The Department of Education’s (“Department”) decisions to close or co-locate schoolsfrequently involves the loss of critical space and programs, which can have serious impacts onstudents’ education. Historically, in making these decisions the Department has a poor track record of soliciting and incorporating parental and community input. Despite new parentalengagement procedures added to the law in 2009 to facilitate greater parental consultation inmajor school change decisions, this year’s story does not seem to be markedly different. TheDepartment treated these hearings as procedural hurdles in order to satisfy the letter of the law,rather than an opportunity to engage in a productive dialogue about the impacts of proposedschool closures and co-locations on students and what is in the best interests of affected students.By examining the New York State Education Law, Educational Impact Statements (EIS),transcripts from public hearings, and by conducting a parent survey of 873 parents at 34 schoolsaffected by co-locations, the report concludes that the Department’s parental engagement processprovided insufficient information and left too many questions unanswered questions about howstudents and the school community will be affected by these major school decisions.The report’s key finding is that the EIS – the official document assessing the impact that aproposed change will have on school services – does not provide adequate information formembers of the school community to understand and comment about how students will beaffected by these decisions. This finding is consistent with the courts’ recent decision that theschool closure process is flawed.Further, if not well-planned and coordinated, closures and co-locations can disrupt students’education and decrease their access to school facilities such as classrooms, gymnasiums andcafeterias.Among main findings revealed by the survey are:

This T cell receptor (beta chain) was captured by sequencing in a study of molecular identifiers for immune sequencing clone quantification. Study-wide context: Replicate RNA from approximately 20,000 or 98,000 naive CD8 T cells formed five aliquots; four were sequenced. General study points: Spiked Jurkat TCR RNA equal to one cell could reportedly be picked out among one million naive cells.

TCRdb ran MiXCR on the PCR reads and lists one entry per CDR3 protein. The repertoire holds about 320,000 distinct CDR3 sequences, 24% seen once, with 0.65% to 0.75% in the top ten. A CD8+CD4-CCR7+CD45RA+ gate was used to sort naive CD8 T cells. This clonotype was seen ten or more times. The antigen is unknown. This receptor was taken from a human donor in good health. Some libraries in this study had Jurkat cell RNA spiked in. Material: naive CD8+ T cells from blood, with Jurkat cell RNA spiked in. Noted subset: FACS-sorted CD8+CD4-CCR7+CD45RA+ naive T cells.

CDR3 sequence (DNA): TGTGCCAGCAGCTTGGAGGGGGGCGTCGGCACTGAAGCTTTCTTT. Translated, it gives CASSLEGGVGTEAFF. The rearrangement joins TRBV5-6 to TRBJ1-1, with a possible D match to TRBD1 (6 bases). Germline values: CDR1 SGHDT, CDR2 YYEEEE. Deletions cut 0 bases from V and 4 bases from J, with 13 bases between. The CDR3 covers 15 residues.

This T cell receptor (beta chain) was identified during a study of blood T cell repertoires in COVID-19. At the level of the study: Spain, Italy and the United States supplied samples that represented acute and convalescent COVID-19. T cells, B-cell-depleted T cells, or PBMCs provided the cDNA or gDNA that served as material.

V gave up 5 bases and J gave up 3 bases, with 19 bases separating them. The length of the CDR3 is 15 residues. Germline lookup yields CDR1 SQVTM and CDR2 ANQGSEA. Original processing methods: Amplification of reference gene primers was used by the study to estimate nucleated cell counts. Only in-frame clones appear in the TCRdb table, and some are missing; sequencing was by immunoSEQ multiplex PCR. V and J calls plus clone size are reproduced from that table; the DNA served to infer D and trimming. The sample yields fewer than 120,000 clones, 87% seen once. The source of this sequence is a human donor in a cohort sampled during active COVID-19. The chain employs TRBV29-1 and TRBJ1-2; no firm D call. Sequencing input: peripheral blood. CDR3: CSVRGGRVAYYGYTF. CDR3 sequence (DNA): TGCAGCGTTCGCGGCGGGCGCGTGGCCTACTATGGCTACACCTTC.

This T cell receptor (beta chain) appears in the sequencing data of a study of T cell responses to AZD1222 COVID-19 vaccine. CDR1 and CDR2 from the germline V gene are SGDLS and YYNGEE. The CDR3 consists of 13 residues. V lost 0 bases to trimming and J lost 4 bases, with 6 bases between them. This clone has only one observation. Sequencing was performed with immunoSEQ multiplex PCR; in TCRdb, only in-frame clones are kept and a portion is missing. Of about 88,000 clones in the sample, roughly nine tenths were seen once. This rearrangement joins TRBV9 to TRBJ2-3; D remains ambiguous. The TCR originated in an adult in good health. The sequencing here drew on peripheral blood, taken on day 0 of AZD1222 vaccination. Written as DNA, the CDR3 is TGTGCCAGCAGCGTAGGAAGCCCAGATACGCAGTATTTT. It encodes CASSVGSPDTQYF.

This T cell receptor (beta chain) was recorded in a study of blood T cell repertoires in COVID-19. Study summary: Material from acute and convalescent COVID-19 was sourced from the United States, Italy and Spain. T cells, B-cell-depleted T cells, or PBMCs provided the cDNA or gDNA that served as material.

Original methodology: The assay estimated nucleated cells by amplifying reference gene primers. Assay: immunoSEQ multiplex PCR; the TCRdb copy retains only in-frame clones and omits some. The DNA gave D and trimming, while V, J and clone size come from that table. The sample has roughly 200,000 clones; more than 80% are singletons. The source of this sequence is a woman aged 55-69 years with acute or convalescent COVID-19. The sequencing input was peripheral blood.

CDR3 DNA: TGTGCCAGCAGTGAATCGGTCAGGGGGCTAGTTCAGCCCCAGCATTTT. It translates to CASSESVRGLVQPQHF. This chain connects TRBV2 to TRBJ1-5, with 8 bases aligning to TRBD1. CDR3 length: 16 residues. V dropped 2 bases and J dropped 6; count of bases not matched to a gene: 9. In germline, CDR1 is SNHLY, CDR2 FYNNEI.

Parents don’t know how the programs in their school will be impacted by a co-location:
42% of parents responded that the Department did not provide specificinformation on how existing education programs will be affected by school changes.
Parents whose children’s schools will be co-located beginning in September reported that their children’s school could have less access to gymnasiums, classrooms,cafeterias, and auditoriums.
At least a third of parents surveyed reported that theirschools’ access to the following areas could suffer after the co-location: cluster rooms(44%), gymnasium (41%), cafeteria (43%), classroom space (41%), auditorium (35%).
Department’s Educational Impact Statements, which are supposed to thoroughlyevaluate and explain the impact of a co-location or closure, confuses parents and aredeeply flawed:
62% of parents did not know about the EIS (44%) or knew about the EISbut did not see it (18 %); and 52% of parents said the DOE did not address questionsabout proposed school changes.